Simon Case won't appear at Covid Inquiry this year

Baroness Hallet approves request for cabinet secretary to postpone giving oral evidence as concerns grow over temporary setup in his absence
Simon Case. ZUMA Press, Inc/Alamy

By Tevye Markson

27 Nov 2023

Simon Case has been excused from appearing at the Covid Inquiry in 2023.

The cabinet secretary, who has been off work on medical leave since late October, had asked to be excused from giving oral evidence during the 2023 Module 2 inquiry hearings, which began on 3 October and continue until 14 December, due to ill health. 

Heather Hallett, the Covid Inquiry chair, approved Case’s application but said he will still be asked to give evidence to the inquiry at a later date. 

The cabinet secretary has also informed colleagues that he is too ill to return to his job before the start of next year, according to reports. 

Before taking time off, Case recommended to Rishi Sunak that he should formally authorise pre-election talks between the civil service and Labour, which was rebuffed by Sunak, a report in The Times suggests

Inquiry plans ‘special hearing’ 

Before deciding on the cab sec’s application, the inquiry provided core participants with a short summary of Case’s medical report – under a restriction order to keep the information confidential – and invited them to make written submissions in response. No submissions were received, however. 

Explaining her decision to approve the application, Baroness Hallett said: “I have carefully considered the importance of Mr Case’s evidence to the issues being investigated in Module 2, as well as the information I have been provided with about the health and wellbeing of Mr Case. 

“Having reviewed the application and medical report, and having allowed core participants to make submissions in response, I am satisfied that Mr Case should be excused from giving oral evidence at the Module 2 hearings in 2023. However, it very much remains my intention that Mr Case should give oral evidence to the Inquiry.”

Baroness Hallett has asked Case’s lawyers at the Government Legal Department to provide the inquiry with an updated report on his “ability to give oral evidence at the end of January 2024 or upon Mr Case’s return to work, whichever is the sooner”.

“Core participants will be kept appraised of the position and in due course I expect to convene a special hearing for Module 2, for the purpose of hearing oral evidence from Mr Case,” she added.

Module 2 is looking at core political and administrative governance and decision-making for the UK, including the initial response, central government decision making, political and civil service performance.

Case would have likely been questioned on WhatsApp messages published in October which revealed his frustrations during the pandemic. One Whitehall source suggested to The Times that Case might be reluctant to give evidence while he is in his current role. “He is obviously going to have to give evidence at some point but it is much more difficult if he’s still in post. I’m just not sure he’d want to put himself through that,” they said.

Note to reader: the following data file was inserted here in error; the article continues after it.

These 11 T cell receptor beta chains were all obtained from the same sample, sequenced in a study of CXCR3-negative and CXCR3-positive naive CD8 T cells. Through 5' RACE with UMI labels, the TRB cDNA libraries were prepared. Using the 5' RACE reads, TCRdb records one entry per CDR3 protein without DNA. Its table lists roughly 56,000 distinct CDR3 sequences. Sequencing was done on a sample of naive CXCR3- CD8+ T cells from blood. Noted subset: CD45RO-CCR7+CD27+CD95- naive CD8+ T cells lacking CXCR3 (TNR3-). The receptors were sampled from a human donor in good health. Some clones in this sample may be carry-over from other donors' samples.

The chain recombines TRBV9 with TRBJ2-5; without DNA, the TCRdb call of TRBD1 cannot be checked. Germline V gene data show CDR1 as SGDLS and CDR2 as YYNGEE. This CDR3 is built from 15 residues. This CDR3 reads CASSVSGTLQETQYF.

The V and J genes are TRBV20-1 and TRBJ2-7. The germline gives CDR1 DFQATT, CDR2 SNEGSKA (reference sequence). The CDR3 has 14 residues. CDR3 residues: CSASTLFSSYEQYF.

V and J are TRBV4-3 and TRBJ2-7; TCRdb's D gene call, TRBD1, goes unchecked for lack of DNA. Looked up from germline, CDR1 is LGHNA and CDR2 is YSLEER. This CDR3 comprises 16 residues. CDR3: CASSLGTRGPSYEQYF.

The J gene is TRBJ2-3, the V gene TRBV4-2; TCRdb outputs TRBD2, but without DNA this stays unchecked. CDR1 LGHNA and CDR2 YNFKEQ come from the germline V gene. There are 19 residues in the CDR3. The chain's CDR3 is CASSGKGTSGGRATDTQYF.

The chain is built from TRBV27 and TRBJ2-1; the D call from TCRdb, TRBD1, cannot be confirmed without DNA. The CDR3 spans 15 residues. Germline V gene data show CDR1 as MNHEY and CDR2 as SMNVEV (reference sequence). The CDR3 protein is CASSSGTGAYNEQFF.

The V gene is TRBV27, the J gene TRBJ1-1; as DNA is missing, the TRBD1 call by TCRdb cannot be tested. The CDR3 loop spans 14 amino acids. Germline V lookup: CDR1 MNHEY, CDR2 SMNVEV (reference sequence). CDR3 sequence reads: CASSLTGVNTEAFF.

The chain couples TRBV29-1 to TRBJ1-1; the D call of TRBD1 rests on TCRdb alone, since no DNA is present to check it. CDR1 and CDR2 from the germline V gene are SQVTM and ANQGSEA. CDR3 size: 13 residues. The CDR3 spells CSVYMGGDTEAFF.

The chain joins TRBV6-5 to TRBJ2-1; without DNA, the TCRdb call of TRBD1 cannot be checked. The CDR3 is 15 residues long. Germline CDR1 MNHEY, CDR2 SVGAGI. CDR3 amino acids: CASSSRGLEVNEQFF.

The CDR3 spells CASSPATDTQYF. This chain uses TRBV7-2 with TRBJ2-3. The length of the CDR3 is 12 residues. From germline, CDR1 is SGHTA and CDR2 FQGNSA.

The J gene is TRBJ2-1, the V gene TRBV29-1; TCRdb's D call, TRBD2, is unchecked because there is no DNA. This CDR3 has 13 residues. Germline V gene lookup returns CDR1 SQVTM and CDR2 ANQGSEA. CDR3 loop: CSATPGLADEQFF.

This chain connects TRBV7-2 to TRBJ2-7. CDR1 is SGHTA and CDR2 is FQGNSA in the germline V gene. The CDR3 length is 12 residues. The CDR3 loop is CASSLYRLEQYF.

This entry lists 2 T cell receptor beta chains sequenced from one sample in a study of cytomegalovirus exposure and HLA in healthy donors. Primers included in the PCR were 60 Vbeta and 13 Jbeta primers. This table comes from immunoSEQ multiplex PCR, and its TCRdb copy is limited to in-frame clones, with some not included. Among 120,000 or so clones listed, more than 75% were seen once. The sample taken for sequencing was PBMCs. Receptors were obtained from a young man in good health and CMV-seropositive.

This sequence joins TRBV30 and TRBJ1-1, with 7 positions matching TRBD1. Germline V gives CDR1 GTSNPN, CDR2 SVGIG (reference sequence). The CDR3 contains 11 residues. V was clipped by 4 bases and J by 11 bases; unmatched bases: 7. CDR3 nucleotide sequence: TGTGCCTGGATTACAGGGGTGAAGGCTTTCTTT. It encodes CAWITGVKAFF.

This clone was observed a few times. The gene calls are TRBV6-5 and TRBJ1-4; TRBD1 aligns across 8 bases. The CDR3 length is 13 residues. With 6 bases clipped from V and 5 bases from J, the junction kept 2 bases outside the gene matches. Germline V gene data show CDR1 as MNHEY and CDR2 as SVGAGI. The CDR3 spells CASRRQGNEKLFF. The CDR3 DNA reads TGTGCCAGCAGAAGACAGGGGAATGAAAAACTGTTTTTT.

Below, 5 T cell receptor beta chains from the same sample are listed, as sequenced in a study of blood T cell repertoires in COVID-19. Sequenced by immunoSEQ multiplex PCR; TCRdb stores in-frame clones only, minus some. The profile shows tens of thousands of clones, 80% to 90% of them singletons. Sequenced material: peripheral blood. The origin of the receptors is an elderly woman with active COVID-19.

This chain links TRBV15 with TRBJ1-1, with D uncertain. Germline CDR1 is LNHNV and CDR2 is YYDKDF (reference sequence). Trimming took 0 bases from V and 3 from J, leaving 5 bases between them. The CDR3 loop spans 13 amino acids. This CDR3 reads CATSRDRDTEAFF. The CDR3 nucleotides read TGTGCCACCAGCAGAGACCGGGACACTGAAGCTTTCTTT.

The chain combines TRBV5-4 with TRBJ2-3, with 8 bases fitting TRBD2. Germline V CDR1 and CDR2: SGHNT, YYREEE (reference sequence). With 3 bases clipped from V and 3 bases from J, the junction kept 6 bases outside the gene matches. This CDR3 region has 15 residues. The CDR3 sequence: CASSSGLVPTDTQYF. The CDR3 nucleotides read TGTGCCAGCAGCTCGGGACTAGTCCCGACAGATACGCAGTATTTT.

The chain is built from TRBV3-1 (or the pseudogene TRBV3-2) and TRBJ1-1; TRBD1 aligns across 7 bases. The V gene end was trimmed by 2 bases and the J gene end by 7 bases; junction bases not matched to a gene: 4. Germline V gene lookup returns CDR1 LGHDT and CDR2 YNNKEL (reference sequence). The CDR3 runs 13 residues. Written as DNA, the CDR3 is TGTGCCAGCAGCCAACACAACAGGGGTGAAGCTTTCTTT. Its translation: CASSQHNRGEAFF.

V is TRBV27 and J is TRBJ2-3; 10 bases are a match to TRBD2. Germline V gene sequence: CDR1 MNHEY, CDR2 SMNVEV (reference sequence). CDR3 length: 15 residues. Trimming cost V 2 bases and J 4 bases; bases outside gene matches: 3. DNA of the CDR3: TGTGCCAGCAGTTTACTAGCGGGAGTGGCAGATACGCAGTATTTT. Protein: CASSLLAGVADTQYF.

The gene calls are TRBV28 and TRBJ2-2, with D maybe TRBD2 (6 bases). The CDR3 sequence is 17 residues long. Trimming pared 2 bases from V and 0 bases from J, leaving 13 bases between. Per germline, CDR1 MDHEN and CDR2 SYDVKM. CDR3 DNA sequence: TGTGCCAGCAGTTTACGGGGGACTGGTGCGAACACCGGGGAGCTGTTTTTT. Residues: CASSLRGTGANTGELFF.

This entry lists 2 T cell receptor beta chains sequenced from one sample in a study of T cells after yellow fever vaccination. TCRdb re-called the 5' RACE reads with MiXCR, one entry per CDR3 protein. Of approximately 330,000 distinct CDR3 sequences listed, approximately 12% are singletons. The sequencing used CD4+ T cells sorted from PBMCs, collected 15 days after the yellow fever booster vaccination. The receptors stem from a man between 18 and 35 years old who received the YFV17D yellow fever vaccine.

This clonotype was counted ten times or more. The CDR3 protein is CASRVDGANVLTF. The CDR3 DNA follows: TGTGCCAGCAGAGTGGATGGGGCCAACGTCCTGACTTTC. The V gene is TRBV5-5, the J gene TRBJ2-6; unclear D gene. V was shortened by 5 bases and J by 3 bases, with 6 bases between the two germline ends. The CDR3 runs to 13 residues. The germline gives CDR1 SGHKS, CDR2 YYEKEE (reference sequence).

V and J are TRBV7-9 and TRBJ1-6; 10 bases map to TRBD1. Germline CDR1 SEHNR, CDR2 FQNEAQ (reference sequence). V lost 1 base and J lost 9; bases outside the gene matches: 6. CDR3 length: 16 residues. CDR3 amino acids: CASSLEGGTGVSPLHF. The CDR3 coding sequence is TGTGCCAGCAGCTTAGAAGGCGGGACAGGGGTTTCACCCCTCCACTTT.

However, FDA general secretary Dave Penman told Times Radio Case “would want to be” at the Covid Inquiry now, giving evidence, so as to avoid such speculation. 

‘Crucial part of government missing‘

Several permanent secretaries are temporarily taking on each of Case's responsibilities as cab sec and head of the civil service during his time off, rather than a single official standing in for him as cab sec.

Sir Alex Chisholm, the civil service chief operating officer and permanent secretary at the Cabinet Office, is taking charge of up the civil service management and reform elements of the role, although he is due to leave his role in the spring.

Emma Churchill, the head of the Economic and Domestic Secretariat, has stepped in to lead cabinet minute-taking and sit alongside the prime minister at the cabinet table.

Additionally, Sir Chris Wormald, the most senior official at the Department of Health and currently the longest-serving perm sec, is chairing the weekly meeting of departmental heads, while Sarah Healey, perm sec in the Department for Levelling Up, has taken on some of the cab sec’s HR responsibilities.

The IfG’s programme director Alex Thomas said the current situation is “sub-optimal” and “unless Case returns soon more sustainable arrangements need to be made”. 

“The current parcelling out of responsibilities obviously leaves a gap, because there is no substitute for a well-deployed cabinet secretary,” he said. 

Thomas said a cabinet secretary “would have had the clout to step in, calm tensions and broker solutions” when a row broke out between the then-home secretary Suella Braverman and the Met Commissioner over Remembrance weekend marches and counter-protests. 

He said the cabinet secretary also provides useful perspective during reshuffles, major fiscal events and crises overseas, all of which have occurred in recent weeks. 

“The senior role allows them to step back, not purely speaking for the prime minister, but representing the interests of government as a whole,” Thomas said. “That opens up conversations and the ability to deploy authority in ways others in No.10 and across departments cannot. At its best the cabinet secretary’s office is part of the connective tissue that solves crises and makes government function. A crucial part of Sunak’s government is missing.”

FDA general secretary Dave Penman suggested the government would be wise to reconsider the setup in the early new year if Case is still unable to return at that point.

“I think we’ve got to give him a little bit of time and space and then, probably when we get past Christmas, a decision a based on what the situation is at that time,” he said.


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